Thailand, I love you P1

The first time I went to Thailand was about 9 months ago, and man oh man did I fall head over heels.  I mean what’s not to love, the warm climate, beautiful beaches, friendly people, delicious food, it’s my little paradise on the other side of the world.  It was NOT love at first sight though, and I’m going to write a longer blog post later about my entire experience traveling there, from start to finish!  Until then, I want to share with you guys some photos from my first Thailand experience, and tell you a few stories as I go. Hopefully you’ll see why I love this country with all my heart, so much so that I’m moving there in August to teach English! *Part 1 of a three part series*

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My first excursion in Thailand, visiting Big Buddha!  And believe me, when they call it big, they ain’t lying!  To give you guys an idea of the scale, the statue is around 75 ft wide, and a whopping 138 ft high!

I felt so tiny next to Big Buddha! Those are a few kids from my group in the right, learning how to pray to the Buddha image. (Something that I noticed in Thailand is that the Thai people never call him “Buddha” but rather “the Buddha image.”)

Ayutthaya, a must see attraction in Thailand, and a UNESCO World Heritage Site. That’s me on the right looking out over my kingdom! 😉

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Ok this is pretty cool, a Buddha Head encased in tree roots, located at Ayutthaya.  No one knows exactly how this phenomena happened, but to me it’s a beautiful example of a human creation and nature becoming intertwined over time. The Buddha looks so happy and at peace with the fact that it is being hugged by the tree, like the two were meant to be together from the very beginning.

These two photos were taken at Wat Phra Phutthabat, or The Temple of the Buddha’s footprint. It was a stunningly beautiful (but hot!) day. If you look in two photos on the right you can see three staircases.  I forget the exact order, but if you walked down one staircase it meant luck in your love life, if you walked down another one it meant luck in your professional life, and the last last staircase meant luck in your… honestly I completely forget. But something about having luck in another part of your life! I made sure to go down all three staircases, I could use all the luck I can get! (One weird sidenote about the heat, I was sucking down bottles of water in Thailand like it was going out of style. Seriously I drank more water in the three weeks I spent there than I do in three months at home, around 8 bottles a day.  I had to, it was so flippin hot it was either drowning in water or dehydration. So, of course, drinking all that water I thought I’d be peeing every 5 minutes, which I was NOT looking forward to because we went on a lot of long bus rides and having to stop the entire bus to take a pee break would have been pretty awk. But surprisingly I found I actually used the bathroom LESS because I was sweating so much that my body was actually using up all that water! Something I hadn’t experienced before until I visited this hot tropical climate, THE MORE YA KNOW I guess!)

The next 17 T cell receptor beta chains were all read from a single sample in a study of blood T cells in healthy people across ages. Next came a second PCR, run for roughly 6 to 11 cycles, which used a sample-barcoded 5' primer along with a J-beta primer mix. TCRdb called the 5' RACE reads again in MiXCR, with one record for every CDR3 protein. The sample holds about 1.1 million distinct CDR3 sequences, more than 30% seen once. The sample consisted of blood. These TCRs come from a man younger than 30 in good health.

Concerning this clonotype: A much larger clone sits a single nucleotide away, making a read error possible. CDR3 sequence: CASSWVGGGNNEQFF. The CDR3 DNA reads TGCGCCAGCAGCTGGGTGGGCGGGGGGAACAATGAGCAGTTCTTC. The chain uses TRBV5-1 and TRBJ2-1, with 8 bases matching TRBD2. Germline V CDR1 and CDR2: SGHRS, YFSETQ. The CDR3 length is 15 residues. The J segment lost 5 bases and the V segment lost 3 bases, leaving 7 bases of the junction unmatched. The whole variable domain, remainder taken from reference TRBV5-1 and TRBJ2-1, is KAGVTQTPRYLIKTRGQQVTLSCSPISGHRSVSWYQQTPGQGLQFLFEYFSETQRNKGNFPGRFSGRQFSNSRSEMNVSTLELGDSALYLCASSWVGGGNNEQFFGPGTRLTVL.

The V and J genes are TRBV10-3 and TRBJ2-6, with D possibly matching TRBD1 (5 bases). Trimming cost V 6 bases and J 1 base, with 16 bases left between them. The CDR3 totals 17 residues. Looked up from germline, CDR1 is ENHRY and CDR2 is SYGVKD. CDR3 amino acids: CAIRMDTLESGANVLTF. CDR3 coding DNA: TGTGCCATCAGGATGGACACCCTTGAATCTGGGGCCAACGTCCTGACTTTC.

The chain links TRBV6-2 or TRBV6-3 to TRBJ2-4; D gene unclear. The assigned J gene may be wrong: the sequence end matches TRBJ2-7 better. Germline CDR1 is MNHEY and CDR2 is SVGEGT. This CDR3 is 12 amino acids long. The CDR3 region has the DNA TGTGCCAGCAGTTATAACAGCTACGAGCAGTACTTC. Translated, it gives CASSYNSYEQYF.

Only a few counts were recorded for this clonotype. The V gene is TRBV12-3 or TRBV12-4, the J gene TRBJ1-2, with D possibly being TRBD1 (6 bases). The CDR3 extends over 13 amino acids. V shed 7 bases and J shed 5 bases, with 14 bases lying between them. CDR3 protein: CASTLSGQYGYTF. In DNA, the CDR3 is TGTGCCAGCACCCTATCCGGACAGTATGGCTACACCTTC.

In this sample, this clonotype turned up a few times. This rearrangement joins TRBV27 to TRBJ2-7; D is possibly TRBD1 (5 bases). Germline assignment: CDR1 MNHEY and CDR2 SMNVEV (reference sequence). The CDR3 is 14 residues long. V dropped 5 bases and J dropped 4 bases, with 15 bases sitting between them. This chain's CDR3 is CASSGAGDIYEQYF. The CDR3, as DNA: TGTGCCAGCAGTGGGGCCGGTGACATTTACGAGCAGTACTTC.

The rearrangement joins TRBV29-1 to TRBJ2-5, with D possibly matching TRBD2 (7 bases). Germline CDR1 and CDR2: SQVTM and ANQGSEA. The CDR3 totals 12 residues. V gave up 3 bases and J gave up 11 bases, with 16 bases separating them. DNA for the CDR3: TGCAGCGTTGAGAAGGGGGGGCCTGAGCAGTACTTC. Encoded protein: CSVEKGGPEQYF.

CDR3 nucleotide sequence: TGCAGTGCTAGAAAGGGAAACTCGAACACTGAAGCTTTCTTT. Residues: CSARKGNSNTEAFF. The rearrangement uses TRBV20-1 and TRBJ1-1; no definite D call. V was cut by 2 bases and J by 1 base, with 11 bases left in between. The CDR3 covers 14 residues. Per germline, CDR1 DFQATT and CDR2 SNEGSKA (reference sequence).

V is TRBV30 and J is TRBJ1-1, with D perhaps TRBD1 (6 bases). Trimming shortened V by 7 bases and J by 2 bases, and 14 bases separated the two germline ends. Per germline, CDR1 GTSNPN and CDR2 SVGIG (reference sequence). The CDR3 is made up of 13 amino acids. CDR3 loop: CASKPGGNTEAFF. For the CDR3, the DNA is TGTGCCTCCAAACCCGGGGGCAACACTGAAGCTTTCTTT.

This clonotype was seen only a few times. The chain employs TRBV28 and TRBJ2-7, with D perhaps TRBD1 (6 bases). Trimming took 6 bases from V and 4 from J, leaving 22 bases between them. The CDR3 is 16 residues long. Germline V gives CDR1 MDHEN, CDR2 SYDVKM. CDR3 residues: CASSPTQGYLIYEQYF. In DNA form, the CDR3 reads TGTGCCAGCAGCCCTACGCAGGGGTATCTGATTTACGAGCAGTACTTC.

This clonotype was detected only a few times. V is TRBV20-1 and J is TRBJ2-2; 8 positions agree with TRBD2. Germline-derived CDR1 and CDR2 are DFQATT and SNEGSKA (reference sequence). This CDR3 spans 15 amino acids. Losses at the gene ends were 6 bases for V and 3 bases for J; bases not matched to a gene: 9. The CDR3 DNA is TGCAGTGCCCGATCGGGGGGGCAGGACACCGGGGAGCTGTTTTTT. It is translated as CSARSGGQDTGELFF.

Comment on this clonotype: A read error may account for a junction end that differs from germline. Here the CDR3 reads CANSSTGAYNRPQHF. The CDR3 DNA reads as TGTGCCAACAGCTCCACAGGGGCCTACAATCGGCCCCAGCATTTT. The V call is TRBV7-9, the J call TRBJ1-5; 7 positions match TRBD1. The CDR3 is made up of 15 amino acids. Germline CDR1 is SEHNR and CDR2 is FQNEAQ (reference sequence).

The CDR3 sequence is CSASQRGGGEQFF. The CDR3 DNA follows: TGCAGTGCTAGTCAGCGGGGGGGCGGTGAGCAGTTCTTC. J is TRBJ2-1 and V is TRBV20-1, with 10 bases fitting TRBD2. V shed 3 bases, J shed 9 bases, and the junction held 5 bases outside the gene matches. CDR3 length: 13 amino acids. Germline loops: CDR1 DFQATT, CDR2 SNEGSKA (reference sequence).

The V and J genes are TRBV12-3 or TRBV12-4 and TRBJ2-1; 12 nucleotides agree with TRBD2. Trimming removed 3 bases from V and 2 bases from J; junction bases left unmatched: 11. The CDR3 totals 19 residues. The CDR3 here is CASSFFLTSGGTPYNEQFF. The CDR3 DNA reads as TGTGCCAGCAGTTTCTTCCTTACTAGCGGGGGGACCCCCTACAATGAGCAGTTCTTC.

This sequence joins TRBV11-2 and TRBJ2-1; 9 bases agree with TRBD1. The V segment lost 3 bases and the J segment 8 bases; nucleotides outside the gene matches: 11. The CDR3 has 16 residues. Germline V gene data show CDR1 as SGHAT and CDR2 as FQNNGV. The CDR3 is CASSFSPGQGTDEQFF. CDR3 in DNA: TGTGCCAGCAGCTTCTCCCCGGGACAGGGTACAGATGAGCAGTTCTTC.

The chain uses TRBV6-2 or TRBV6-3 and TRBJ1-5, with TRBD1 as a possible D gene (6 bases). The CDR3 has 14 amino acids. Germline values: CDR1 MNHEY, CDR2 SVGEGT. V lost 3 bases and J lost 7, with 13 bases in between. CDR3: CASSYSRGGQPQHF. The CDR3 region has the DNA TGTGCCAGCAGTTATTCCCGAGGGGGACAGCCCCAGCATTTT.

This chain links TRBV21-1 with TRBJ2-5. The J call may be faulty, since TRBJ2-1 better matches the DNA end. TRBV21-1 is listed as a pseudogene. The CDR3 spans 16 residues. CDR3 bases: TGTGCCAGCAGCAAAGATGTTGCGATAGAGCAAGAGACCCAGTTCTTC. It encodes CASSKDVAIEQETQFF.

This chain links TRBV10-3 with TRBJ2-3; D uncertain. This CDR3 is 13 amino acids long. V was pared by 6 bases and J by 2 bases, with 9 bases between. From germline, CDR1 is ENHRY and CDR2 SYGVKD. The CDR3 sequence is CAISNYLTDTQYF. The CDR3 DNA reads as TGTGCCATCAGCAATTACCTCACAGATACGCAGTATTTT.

The actual Buddha footprint on the left (so beautifully gold and sparkly) and something resembling the footprint outside the temple, where you had to try to make your coin stand up so your wish would be granted!

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MONKEY TOWNNNN!!! I kept hearing from the leaders of the program I was on that we would be visiting this place called “Monkey Town.” Now, in my head, when I was picturing this famed location, I was imagining a very controlled environment, with a someone along the lines of a zookeeper there to hold the monkeys so we could pet their little heads and maybe even feed one a cracker. Good Lord how wrong I was. Monkey Town is as exotic and chaotic as it sounds, with the monkeys literally running the place. They scamper in and out of shops, hopping on the backs of taxis and tuk tuks, swinging from the electrical wires, and, if you’re not careful, they’ll swing from person to person in your group. Definitely not an experience you would have in America! (Can you imagine the lawsuits?) But I got to hold this cute little baby monkey, who, about 5 seconds after the picture was taken, stole that entire bag of sunflower seeds right out of my hands. Dang monkeys!